Mikhail Dmitrievich Millionshchikov was a Soviet scientist in the field of aerohydrodynamics, applied physics and nuclear energy, a statesman and public figure, organizer of science, Deputy Director of the I.V. Kurchatov Institute of Atomic Energy for Scientific Work, Chairman of the Supreme Soviet of the RSFSR, Academician of the USSR Academy of Sciences, Vice-President of the USSR Academy of Sciences, the Hero of Socialist Labor. He graduated from the oilfield Faculty of Grozny Oil Institute with a degree in drilling engineer in 1932. Since 1934 he worked in Moscow as an assistant, senior lecturer, associate professor of the Department of Aircraft Aerodynamics, Acting Dean of the Aircraft and Helicopter Building Faculty of Moscow Aviation Institute (1934-1943). At the same time, since 1939, he worked as a senior researcher at the high-speed laboratories of Central Aerohydrodynamic Institute named after Professor N.E. Zhukovsky (until 1951). M.D. Millionshchikov was widely known for his research carried out at MAI under the scientific supervision of Academician A.N. Kolmogorov. In the late 1930s he published works on one of the most important branches of mechanics, which is difficult to describe mathematically, the theory of turbulence. During the Great Patriotic War, he was evacuated to Kuibyshev and in 1943-1946 worked as an associate professor of the Department of Aeromechanics of Kuibyshev Aviation Institute. During these years, his research on hydrodynamics, the development of the theory of gas injectors, the theory of turbulence and the theory of oil and gas filtration in a porous medium contributed to improving the efficiency of oil exploration and the growth of oil production in the Volga region and Bashkiria (“second Baku”), while solving the problems of introducing new technologies and materials in aircraft, engine building and the production of other products for the needs of the front. From 1949 until the end of his life he worked at the I.V. Institute of Atomic Energy named after Kurchatov: a Head of the sector, Deputy head of the Department of thermal control devices, head of the Department of high-temperature installations, since 1960 – Deputy Director of the Institute for scientific work. At the same time, he taught: Head of the Department of Molecular Physics of the Moscow Institute of Engineering and Physics (in 1949-1960 and in 1967-1973). Also, in 1947-1952 he was a professor at the Department of Aeromechanics of the Moscow Institute of Physics and Technology. The main scientific works of M.D. Millionshchikov are devoted to the theory of turbulence, filtration theory, applied gas dynamics, isotope separation, high-temperature reactor engineering, energy conversion methods, as well as science, disarmament and international relations. Scientific supervisor of the work on the creation of the world’s first nuclear reactor-converter “Chamomile” (commissioned in 1964). For the period of the 1960s, M.D. Millionshchikov’s transition to scientific and organizational and public-state work occurred. Since 1963, he was elected a deputy of the Supreme Soviet of the RSFSR. In 1963-1967 he was a Deputy Chairman of the Supreme Soviet of the RSFSR of the 6th convocation. He was a Chairman of the Supreme Soviet of the RSFSR 7-8 convocations (from April 11, 1967 to May 27, 1973). He was also elected a deputy of the Moscow City Council of Workers’ Deputies. For outstanding achievements in the field of mechanics, nuclear physics and energy, for fruitful scientific and organizational activities and great achievements in the training of highly qualified scientific personnel, by Decree of the Presidium of the Supreme Soviet of the USSR dated April 27, 1967, Vice-President of the USSR Academy of Sciences Academician Mikhail Dmitrievich Millionshchikov was awarded the title of the Hero of Socialist Labor with the award of the Order of Lenin and the gold medal “Sickle and a Hammer.” The scientist’s work has received wide international recognition. He was elected a Foreign Honorary member of the American Academy of Arts and Sciences in Boston (USA, 1968), a foreign academician of the Czechoslovak Academy of Sciences (1972), a corresponding member of the German Academy of Sciences (1971). He was awarded with prestigious scientific awards: Gold Medal of the Accademia Nazionale dei Lincei (Italy), Gold Medal of the Academy of Sciences of Cuba (1972), Gold Medal of the Czechoslovak Academy of Sciences (1970), Gold Medal named after N. Copernicus of the Polish Academy of Sciences (1973), Grand Medal named after G. Leibniz of the German Academy of Sciences in Berlin, the Gold Medal “For Services to Science and Humanity” of the Slovak Academy of Sciences, the Medal of the Slovenian Academy of Arts and Sciences, the S.I. Vavilov Medal of the All-Union Society “Knowledge”. He lived in the hero city of Moscow.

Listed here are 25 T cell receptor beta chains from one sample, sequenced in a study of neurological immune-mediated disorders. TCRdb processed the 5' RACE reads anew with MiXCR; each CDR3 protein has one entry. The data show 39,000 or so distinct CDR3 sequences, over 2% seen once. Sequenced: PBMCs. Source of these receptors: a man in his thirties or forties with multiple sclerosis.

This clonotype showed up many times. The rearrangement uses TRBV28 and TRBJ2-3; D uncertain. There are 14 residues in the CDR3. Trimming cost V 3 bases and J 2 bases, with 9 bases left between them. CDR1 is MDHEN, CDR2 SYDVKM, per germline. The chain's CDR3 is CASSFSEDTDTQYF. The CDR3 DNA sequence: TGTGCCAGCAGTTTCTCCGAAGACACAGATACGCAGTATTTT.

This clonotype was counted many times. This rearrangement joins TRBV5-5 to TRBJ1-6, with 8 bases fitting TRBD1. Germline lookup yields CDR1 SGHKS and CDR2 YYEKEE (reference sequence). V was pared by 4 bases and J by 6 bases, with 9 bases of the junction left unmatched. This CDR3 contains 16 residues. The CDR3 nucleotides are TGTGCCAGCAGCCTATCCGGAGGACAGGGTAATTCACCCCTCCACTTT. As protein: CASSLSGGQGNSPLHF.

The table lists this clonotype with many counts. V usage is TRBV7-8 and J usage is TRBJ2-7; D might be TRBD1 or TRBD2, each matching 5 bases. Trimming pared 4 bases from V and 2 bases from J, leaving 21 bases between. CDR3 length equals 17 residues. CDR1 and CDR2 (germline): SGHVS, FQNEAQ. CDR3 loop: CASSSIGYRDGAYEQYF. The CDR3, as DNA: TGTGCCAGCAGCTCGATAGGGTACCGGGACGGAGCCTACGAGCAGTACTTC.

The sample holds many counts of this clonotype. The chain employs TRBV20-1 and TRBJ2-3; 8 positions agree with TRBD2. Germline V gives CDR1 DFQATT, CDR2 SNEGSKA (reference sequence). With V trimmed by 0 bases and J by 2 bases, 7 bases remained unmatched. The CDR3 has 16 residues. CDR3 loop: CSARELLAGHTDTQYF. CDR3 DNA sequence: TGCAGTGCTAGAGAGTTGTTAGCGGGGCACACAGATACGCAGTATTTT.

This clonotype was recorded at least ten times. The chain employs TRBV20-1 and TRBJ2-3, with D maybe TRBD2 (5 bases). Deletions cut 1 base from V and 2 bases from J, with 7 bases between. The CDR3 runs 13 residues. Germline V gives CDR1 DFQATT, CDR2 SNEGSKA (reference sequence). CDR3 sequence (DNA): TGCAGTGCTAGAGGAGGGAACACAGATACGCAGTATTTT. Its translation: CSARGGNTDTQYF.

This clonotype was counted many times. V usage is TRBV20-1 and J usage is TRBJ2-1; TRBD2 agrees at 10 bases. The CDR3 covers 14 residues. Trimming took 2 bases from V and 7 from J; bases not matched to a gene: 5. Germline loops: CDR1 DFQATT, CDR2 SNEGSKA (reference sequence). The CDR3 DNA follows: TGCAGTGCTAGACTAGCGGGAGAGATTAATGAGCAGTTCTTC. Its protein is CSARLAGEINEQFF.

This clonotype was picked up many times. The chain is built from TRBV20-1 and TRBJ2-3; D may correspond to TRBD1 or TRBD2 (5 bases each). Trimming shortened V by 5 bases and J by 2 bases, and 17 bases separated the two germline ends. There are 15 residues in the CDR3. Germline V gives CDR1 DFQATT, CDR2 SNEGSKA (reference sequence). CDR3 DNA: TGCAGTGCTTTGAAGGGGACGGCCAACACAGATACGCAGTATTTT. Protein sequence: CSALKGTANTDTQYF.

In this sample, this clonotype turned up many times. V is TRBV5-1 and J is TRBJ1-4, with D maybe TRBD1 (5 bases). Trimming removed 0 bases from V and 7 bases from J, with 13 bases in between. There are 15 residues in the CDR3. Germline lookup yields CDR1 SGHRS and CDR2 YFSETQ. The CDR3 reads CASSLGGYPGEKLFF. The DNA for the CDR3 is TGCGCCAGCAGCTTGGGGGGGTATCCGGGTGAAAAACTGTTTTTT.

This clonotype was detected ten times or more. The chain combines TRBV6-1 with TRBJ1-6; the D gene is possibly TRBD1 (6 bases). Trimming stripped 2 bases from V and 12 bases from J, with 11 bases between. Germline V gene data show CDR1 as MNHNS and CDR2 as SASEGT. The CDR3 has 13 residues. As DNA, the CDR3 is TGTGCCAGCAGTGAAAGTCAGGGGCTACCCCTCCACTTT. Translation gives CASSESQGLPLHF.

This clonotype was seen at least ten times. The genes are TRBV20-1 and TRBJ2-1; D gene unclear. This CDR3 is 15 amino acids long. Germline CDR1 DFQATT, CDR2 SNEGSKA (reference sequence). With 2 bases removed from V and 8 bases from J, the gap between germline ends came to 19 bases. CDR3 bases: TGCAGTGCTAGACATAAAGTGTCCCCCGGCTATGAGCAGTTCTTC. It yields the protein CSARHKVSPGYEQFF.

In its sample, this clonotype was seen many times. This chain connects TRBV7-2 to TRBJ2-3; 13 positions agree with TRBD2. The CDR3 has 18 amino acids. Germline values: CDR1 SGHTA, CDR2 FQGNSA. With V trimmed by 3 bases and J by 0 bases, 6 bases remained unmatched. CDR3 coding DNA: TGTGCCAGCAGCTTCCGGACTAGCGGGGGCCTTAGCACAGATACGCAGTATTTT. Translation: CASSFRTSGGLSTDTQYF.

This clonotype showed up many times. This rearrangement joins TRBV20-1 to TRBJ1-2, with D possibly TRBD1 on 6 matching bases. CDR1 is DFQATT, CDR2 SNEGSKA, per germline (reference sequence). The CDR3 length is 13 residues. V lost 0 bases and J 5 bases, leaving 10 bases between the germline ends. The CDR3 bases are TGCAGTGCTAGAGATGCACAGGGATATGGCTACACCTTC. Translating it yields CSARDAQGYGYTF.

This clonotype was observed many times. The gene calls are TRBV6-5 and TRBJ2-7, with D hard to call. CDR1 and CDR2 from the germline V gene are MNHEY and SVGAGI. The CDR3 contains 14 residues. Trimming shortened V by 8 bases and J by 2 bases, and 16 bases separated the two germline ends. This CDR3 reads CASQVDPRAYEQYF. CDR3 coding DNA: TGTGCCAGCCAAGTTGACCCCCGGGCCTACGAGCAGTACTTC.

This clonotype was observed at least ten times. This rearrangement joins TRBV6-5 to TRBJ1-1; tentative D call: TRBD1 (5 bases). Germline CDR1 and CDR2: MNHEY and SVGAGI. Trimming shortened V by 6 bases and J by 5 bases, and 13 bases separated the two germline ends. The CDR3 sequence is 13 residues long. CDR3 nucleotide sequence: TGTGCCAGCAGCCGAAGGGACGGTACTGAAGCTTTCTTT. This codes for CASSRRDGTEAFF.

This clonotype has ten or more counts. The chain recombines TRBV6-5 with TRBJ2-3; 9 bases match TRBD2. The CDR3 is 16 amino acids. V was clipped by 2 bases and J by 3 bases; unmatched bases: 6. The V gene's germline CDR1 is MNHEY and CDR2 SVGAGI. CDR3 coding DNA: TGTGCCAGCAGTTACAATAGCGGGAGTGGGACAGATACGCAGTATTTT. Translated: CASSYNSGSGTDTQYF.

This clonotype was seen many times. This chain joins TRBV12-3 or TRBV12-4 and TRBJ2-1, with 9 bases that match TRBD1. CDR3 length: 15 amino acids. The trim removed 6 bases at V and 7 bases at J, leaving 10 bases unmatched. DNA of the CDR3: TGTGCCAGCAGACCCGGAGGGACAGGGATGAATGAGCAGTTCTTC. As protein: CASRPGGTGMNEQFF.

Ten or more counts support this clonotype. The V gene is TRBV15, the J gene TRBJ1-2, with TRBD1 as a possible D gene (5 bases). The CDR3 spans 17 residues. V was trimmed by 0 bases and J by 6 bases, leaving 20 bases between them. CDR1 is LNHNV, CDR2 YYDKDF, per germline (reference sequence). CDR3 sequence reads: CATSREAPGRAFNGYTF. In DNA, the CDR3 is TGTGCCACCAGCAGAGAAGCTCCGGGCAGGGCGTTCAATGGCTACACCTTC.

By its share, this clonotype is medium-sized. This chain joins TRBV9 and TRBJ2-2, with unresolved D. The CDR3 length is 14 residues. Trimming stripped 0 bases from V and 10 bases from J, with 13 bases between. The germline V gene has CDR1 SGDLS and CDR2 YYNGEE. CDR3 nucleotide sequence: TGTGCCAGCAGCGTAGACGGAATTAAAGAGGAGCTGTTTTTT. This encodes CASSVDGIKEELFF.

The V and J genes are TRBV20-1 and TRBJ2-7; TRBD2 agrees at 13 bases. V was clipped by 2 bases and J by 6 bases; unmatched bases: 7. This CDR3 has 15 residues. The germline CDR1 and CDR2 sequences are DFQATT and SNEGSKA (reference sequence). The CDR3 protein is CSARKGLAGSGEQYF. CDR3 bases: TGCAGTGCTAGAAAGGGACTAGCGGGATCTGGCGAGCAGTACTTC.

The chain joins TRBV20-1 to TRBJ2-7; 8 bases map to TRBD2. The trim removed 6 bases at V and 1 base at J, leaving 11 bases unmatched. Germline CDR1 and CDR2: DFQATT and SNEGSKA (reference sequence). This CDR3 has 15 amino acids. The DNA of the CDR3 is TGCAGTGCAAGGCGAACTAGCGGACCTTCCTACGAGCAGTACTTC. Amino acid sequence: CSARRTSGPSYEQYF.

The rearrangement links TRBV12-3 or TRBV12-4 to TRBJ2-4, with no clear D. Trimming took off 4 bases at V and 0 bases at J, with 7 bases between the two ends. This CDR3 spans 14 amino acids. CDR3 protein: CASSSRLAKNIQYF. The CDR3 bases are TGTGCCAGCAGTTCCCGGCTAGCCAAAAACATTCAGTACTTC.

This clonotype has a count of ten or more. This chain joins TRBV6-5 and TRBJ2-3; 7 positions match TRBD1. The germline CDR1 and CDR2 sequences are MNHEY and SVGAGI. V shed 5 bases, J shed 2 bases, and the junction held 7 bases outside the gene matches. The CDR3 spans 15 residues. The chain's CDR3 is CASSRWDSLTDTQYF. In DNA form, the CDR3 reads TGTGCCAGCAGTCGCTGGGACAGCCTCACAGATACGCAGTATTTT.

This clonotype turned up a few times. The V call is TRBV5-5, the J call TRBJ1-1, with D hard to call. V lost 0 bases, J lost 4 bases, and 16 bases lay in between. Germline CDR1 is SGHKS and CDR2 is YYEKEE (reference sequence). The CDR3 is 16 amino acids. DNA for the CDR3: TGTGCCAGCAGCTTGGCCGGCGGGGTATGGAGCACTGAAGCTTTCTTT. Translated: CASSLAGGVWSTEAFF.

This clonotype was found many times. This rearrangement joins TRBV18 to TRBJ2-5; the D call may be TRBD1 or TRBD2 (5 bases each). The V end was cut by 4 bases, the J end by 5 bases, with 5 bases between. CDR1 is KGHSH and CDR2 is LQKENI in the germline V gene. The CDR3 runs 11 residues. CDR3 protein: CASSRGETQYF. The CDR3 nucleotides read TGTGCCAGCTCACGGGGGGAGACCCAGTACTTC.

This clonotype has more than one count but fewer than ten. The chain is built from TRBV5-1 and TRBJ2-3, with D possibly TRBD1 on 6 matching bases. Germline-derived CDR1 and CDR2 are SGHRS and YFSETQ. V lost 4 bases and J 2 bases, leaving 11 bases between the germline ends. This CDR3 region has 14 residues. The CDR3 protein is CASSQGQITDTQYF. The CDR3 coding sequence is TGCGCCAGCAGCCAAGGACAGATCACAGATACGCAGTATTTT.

Address: Moscow, Akademika Kurchatov pl., 1, p. 1